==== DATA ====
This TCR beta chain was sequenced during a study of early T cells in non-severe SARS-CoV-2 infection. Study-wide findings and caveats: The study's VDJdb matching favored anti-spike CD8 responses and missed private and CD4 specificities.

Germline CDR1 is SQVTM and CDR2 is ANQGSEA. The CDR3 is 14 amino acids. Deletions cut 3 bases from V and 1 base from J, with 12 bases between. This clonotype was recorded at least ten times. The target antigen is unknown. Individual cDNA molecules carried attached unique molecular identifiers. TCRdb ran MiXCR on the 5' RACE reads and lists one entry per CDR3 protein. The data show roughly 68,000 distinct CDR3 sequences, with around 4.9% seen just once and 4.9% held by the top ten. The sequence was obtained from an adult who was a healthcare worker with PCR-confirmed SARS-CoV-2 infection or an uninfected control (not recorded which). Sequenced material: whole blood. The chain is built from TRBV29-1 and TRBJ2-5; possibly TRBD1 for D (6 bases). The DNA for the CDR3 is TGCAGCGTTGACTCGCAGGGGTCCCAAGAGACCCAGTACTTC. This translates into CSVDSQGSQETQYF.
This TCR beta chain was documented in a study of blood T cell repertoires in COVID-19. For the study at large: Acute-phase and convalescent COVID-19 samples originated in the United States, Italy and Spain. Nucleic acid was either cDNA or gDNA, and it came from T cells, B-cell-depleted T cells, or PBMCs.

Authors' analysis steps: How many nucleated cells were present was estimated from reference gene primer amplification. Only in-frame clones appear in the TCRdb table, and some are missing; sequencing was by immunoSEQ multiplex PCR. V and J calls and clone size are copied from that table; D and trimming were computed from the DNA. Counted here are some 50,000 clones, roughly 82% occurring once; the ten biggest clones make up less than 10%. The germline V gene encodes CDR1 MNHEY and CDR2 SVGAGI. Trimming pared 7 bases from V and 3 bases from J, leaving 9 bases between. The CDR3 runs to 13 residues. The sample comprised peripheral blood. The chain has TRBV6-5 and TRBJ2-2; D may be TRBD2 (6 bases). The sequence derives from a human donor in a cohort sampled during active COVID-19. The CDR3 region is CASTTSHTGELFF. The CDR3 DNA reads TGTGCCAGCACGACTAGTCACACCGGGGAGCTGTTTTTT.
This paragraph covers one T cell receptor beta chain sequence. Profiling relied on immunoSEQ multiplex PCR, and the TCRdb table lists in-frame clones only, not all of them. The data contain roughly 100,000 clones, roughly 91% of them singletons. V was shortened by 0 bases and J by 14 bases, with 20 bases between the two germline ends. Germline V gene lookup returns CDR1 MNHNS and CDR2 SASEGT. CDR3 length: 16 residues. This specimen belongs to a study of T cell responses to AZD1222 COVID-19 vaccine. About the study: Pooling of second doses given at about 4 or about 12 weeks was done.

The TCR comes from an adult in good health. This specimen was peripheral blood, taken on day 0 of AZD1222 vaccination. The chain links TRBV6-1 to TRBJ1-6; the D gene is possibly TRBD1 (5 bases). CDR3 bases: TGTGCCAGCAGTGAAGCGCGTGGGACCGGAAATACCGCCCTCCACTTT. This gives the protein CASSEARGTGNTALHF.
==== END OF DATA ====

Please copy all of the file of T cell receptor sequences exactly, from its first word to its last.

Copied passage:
This TCR beta chain was sequenced during a study of early T cells in non-severe SARS-CoV-2 infection. Study-wide findings and caveats: The study's VDJdb matching favored anti-spike CD8 responses and missed private and CD4 specificities.

Germline CDR1 is SQVTM and CDR2 is ANQGSEA. The CDR3 is 14 amino acids. Deletions cut 3 bases from V and 1 base from J, with 12 bases between. This clonotype was recorded at least ten times. The target antigen is unknown. Individual cDNA molecules carried attached unique molecular identifiers. TCRdb ran MiXCR on the 5' RACE reads and lists one entry per CDR3 protein. The data show roughly 68,000 distinct CDR3 sequences, with around 4.9% seen just once and 4.9% held by the top ten. The sequence was obtained from an adult who was a healthcare worker with PCR-confirmed SARS-CoV-2 infection or an uninfected control (not recorded which). Sequenced material: whole blood. The chain is built from TRBV29-1 and TRBJ2-5; possibly TRBD1 for D (6 bases). The DNA for the CDR3 is TGCAGCGTTGACTCGCAGGGGTCCCAAGAGACCCAGTACTTC. This translates into CSVDSQGSQETQYF.
This TCR beta chain was documented in a study of blood T cell repertoires in COVID-19. For the study at large: Acute-phase and convalescent COVID-19 samples originated in the United States, Italy and Spain. Nucleic acid was either cDNA or gDNA, and it came from T cells, B-cell-depleted T cells, or PBMCs.

Authors' analysis steps: How many nucleated cells were present was estimated from reference gene primer amplification. Only in-frame clones appear in the TCRdb table, and some are missing; sequencing was by immunoSEQ multiplex PCR. V and J calls and clone size are copied from that table; D and trimming were computed from the DNA. Counted here are some 50,000 clones, roughly 82% occurring once; the ten biggest clones make up less than 10%. The germline V gene encodes CDR1 MNHEY and CDR2 SVGAGI. Trimming pared 7 bases from V and 3 bases from J, leaving 9 bases between. The CDR3 runs to 13 residues. The sample comprised peripheral blood. The chain has TRBV6-5 and TRBJ2-2; D may be TRBD2 (6 bases). The sequence derives from a human donor in a cohort sampled during active COVID-19. The CDR3 region is CASTTSHTGELFF. The CDR3 DNA reads TGTGCCAGCACGACTAGTCACACCGGGGAGCTGTTTTTT.
This paragraph covers one T cell receptor beta chain sequence. Profiling relied on immunoSEQ multiplex PCR, and the TCRdb table lists in-frame clones only, not all of them. The data contain roughly 100,000 clones, roughly 91% of them singletons. V was shortened by 0 bases and J by 14 bases, with 20 bases between the two germline ends. Germline V gene lookup returns CDR1 MNHNS and CDR2 SASEGT. CDR3 length: 16 residues. This specimen belongs to a study of T cell responses to AZD1222 COVID-19 vaccine. About the study: Pooling of second doses given at about 4 or about 12 weeks was done.

The TCR comes from an adult in good health. This specimen was peripheral blood, taken on day 0 of AZD1222 vaccination. The chain links TRBV6-1 to TRBJ1-6; the D gene is possibly TRBD1 (5 bases). CDR3 bases: TGTGCCAGCAGTGAAGCGCGTGGGACCGGAAATACCGCCCTCCACTTT. This gives the protein CASSEARGTGNTALHF.